Ice Teacher Resources
Find Ice educational ideas and activities
Showing 41 - 60 of 8,663 resources
Students perform an experiment with salt on ice to see a chemical change. In this salt on ice experiment, students pour salt on ice and then food coloring to enhance the changes observed. Students predict what will happen and hear the ice crackle. Students make conclusions about the experiment.
Young scholars conduct an experiment. In this salinity lesson, students learn about sea ice, why it is important and how changing amounts can affect the sea. Young scholars conduct an experiment to find out the effects of salinity on the formation of sea ice.
For this global warming and the Arctic ice cap worksheet, students use two graphs showing data about the amount of Arctic sea ice between 1950 and 2006 and the percent of people surveyed that believe the Earth has gotten warmer over the last two decades to answer 4 questions.
First graders create ice cream in class. For this matter lesson, 1st graders discover solids, liquids and gases and the properties of each. Students produce a batch of ice cream in class using household items.
Fourth graders observe and identify a variety of weathering and geological activities in the area in which they live. This focuses primarily on what happened during the Ice Age, and how, even today, glaciers are shaping and re-shaping the landscape in certain parts of the world. A really good in-class hands-on activity is described which aptly illustrates the forces of glaciers.
Students attempt to get a plastic toy penguin from a block of ice. In this problem solving lesson plan, students are given a frozen plastic toy and a variety of tools. They must come up with their own way to free the toy from the ice.
Young scholars observe a demonstration of how melting snow and ice can contribute to mudflows. They then observea list of continents with the number of snow and ice covered mountains on each continent and discuss. They then label a group of volcanoes on a blank map and plot a volcano and its snowline including its approximate latitude.
Ice is nice, and its condition on the planet has a significant effect. Junior geoscientists experiment with ice melting in both water and on land to discover how each affect the rising sea level. This detailed lesson outline even includes photographs of the lab setup so that no questions remain. You will appreciate the ease with which you can implement this lab, which addresses a major current world issue.
Steve Spangler has created a toy that relies on science to make ice cream! He uses a ball with two cylinders inserted. One contains rock salt and water, while the other contains the ice cream ingredients. Once sealed, a family kicks the ball around for 20 minutes to mix and freeze the concoction. Voil�! Exercise and dessert are rolled into one activity! You can purchase the ball or visit the Steve Spangler Science website to learn another method of making ice cream. This is a terrific way to introduce phase change or the states of matter to early elementary scientists!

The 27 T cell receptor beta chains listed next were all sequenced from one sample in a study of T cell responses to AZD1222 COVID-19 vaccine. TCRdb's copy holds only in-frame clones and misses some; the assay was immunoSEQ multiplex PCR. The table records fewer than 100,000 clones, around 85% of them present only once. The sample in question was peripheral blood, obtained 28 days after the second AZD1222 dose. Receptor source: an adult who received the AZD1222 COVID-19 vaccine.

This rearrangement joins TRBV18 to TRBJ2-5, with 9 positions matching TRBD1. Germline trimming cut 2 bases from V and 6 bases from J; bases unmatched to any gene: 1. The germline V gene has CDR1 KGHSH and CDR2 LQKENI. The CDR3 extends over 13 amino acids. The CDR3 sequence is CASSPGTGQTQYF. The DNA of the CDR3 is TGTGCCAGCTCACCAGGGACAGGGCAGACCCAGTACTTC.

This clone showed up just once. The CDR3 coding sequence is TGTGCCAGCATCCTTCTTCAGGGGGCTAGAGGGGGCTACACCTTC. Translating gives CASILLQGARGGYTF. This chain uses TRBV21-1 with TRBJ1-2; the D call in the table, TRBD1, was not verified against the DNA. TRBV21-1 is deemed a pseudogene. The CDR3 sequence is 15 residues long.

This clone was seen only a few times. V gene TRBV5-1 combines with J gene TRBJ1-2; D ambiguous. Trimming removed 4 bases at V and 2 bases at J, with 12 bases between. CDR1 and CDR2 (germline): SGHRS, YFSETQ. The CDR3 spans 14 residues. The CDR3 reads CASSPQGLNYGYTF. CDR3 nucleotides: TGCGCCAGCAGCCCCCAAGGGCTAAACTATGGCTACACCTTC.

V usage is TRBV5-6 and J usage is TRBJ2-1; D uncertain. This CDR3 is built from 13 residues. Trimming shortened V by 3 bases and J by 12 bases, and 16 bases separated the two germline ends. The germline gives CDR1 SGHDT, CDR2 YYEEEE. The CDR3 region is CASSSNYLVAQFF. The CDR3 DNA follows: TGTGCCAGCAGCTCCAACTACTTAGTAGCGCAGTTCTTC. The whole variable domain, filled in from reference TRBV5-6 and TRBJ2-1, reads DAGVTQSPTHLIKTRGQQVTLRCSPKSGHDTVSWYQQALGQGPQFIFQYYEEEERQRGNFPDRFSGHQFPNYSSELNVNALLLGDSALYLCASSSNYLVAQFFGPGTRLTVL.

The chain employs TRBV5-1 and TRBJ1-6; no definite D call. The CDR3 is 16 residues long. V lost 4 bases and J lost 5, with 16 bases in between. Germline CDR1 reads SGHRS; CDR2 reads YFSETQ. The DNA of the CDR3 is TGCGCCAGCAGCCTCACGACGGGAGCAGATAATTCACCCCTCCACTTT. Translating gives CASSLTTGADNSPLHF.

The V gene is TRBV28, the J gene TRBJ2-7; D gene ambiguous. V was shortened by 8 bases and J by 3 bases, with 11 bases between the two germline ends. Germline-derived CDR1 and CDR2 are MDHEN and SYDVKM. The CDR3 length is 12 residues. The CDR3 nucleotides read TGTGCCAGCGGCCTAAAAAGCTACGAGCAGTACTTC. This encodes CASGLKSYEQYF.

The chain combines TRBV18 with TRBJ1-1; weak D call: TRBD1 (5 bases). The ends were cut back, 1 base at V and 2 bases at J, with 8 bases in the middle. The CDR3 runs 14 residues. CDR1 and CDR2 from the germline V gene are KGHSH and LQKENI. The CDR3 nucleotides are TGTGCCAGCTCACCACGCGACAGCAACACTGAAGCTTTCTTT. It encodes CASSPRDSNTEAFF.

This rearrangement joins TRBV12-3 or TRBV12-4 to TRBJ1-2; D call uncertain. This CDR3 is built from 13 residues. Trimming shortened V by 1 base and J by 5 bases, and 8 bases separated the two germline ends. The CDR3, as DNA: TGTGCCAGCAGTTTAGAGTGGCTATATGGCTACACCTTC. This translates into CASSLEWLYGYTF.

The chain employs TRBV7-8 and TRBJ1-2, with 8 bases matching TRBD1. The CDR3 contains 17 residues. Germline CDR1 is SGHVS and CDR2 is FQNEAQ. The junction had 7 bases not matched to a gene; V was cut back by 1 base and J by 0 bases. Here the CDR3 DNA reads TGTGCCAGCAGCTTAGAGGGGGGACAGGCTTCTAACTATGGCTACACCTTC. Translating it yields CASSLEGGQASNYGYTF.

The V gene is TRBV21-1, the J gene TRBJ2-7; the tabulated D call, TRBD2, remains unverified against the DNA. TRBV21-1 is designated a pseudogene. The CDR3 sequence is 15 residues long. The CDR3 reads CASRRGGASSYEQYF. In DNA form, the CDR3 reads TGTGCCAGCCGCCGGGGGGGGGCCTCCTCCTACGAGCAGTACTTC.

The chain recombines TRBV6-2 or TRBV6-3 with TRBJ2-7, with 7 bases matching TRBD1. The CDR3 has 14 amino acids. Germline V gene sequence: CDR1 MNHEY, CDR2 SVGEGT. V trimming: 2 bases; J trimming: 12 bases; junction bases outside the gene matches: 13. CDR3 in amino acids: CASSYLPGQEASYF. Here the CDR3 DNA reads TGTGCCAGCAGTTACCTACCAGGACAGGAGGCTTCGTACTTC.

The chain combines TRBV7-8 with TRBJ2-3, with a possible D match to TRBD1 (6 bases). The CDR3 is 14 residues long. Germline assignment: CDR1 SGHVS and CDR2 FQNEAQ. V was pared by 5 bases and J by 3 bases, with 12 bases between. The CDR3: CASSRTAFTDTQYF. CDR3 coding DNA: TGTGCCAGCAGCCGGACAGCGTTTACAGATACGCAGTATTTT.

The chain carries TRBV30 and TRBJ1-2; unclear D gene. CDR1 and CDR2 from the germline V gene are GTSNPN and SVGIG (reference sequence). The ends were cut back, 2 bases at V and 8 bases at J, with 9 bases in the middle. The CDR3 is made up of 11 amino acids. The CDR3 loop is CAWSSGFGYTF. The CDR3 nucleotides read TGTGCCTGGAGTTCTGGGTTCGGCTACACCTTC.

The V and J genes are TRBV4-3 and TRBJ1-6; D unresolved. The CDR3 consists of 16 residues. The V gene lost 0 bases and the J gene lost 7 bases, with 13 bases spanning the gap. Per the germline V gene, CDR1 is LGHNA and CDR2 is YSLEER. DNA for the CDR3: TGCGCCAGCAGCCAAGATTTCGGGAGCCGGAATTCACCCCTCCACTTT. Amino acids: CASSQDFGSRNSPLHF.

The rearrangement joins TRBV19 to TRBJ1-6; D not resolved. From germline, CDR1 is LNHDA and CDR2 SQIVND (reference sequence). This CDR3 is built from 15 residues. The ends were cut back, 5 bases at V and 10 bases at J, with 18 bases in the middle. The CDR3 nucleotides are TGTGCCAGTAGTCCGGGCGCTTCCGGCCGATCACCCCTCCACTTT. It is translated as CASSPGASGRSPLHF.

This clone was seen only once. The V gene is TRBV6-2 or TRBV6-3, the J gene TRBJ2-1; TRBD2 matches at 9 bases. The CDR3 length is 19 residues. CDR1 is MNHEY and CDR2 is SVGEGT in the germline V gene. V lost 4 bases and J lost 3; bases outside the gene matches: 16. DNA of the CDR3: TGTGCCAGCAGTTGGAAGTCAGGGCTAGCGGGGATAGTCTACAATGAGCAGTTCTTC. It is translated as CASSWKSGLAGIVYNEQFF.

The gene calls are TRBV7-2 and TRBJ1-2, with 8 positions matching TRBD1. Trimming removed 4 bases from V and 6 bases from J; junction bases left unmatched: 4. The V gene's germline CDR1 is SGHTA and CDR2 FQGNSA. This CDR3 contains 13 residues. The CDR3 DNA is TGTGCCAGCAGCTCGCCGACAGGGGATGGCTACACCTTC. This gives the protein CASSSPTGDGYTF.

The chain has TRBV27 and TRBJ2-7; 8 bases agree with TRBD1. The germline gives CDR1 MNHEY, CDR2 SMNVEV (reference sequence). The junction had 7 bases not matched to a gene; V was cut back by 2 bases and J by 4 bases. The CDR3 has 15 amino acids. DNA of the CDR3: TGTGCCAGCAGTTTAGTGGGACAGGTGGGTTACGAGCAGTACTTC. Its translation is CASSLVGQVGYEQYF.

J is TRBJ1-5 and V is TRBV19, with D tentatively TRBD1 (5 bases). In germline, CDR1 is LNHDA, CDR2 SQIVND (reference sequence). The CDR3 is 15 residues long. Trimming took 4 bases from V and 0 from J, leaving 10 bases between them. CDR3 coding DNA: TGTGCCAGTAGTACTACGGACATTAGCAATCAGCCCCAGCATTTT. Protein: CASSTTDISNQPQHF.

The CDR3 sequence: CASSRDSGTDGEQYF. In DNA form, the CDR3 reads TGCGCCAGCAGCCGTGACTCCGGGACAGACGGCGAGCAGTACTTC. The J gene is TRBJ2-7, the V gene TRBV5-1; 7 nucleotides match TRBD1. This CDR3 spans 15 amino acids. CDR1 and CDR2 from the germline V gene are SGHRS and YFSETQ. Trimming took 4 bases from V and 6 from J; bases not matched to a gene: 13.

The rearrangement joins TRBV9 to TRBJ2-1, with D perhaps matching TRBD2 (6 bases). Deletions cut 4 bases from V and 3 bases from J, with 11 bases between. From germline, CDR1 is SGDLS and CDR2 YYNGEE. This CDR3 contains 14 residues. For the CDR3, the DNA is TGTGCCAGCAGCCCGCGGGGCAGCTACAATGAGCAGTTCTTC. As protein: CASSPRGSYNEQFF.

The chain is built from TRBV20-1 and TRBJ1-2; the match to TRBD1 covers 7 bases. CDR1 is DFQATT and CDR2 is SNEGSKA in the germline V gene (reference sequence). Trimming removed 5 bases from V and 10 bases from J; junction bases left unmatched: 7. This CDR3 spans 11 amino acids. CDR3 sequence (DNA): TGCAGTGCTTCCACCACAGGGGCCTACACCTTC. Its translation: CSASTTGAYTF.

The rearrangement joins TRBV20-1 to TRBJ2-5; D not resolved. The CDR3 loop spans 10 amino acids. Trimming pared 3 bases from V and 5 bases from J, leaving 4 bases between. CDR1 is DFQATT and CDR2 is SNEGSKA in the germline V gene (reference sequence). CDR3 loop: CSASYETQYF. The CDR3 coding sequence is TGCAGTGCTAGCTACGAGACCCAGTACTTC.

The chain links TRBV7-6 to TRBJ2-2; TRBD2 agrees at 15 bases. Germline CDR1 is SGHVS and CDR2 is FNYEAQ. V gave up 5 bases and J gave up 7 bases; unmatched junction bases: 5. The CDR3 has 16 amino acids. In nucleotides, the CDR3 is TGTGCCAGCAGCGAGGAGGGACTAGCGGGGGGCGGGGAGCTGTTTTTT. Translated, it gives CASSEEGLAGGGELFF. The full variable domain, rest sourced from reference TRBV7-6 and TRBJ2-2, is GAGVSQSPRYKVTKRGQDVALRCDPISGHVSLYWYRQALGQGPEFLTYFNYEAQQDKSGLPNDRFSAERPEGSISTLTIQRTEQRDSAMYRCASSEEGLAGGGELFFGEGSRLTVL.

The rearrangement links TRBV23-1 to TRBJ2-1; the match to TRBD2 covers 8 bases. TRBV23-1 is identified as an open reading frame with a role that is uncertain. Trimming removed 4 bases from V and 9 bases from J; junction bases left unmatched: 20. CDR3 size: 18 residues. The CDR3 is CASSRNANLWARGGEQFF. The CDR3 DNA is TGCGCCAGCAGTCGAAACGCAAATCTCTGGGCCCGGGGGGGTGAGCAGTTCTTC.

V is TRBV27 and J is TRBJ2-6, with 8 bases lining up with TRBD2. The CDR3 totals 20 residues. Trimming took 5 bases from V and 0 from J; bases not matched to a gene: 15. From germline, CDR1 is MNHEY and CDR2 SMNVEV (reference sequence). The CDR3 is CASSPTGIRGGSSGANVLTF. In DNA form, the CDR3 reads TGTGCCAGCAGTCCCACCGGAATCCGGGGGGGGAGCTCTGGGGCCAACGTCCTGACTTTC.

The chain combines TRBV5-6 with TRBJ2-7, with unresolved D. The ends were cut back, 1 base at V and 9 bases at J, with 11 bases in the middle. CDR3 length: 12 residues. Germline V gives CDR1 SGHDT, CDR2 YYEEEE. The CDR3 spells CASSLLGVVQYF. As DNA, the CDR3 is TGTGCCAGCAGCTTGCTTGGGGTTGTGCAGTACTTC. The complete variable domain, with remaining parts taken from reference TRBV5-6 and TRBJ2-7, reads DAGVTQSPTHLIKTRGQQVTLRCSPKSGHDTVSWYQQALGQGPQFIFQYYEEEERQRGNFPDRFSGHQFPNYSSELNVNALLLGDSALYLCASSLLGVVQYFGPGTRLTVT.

A rather simple, but impressive activity is displayed in this Steve Spangler Science video. Dry ice, solid carbon dioxide, is used to create gas-filled bubbles. You can perform this as a demonstration when teaching chemistry classes about sublimation, polymers, or air pressure. Your class will never forget it!
Here is the recipe for making ice cream in a couple of zip-top plastic bags. It is a fun way to demonstrate phase changes, especially when the weather is hot! Use this in your elementary science curriculum when introducing the states of matter.
How can you turn an ice cream activity into a scientific investigation? It's easy if you know ionic compounds, heat transfer, and the exothermic and endothermic process. Learners will explore the science behind freezing, insulation, and changes in states of matter as they investigate what is actually taking place to help them create a frozen treat.
Young scholars study the egg code to learn about sea ice. In this sea ice lesson, students discuss and view a diagram to learn about the egg code when describing sea ice and its thickness. Young scholars work in groups to play a game using the egg code. Students complete a code breaking activity and visit a website to view sea ice in a specific area.
Learners are introduced to the concepts of perimter, diameter, circumference and measurements. In groups, they complete two worksheets in which they determine if the ice dimensions make a difference in the way it floats. They discuss their results to end the lesson.
Students study and observe types of sea ice found in Alaska. In this sea ice lesson, students use the student network for observing weather to study the different types of sea ice. Students study sea ice depicted in Alaskan art.
Students investigate with radio waves that are used to remotely sense the topography beneath the ice sheet. They experiment with travel time of waves and convert data to distance and depth. As a result, they develop a profile of the topography beneath the ice sheet.
Students study the differences in the Ice Age terminology and what causes them. In this Ice Age lesson students examine what plants and animals lived during the Ice Age.
Students explore the concept of sea ice. In this sea ice lesson, students interview arctic hunters to regarding the sea ice safety and attributes.
Students study different types of sea ice and interview an Yupik elder or local hunter. In this sea ice lesson, students study the native language for sea ice terms. They interview an elder from Alaska's northern coast about their experiences with using sea ice.
Students make ice cream by combining ingredients and using their skills of measurement and temperature. For this ice cream lesson plan, students discuss how the ingredients go from a liquid to a solid and what happens to the ice.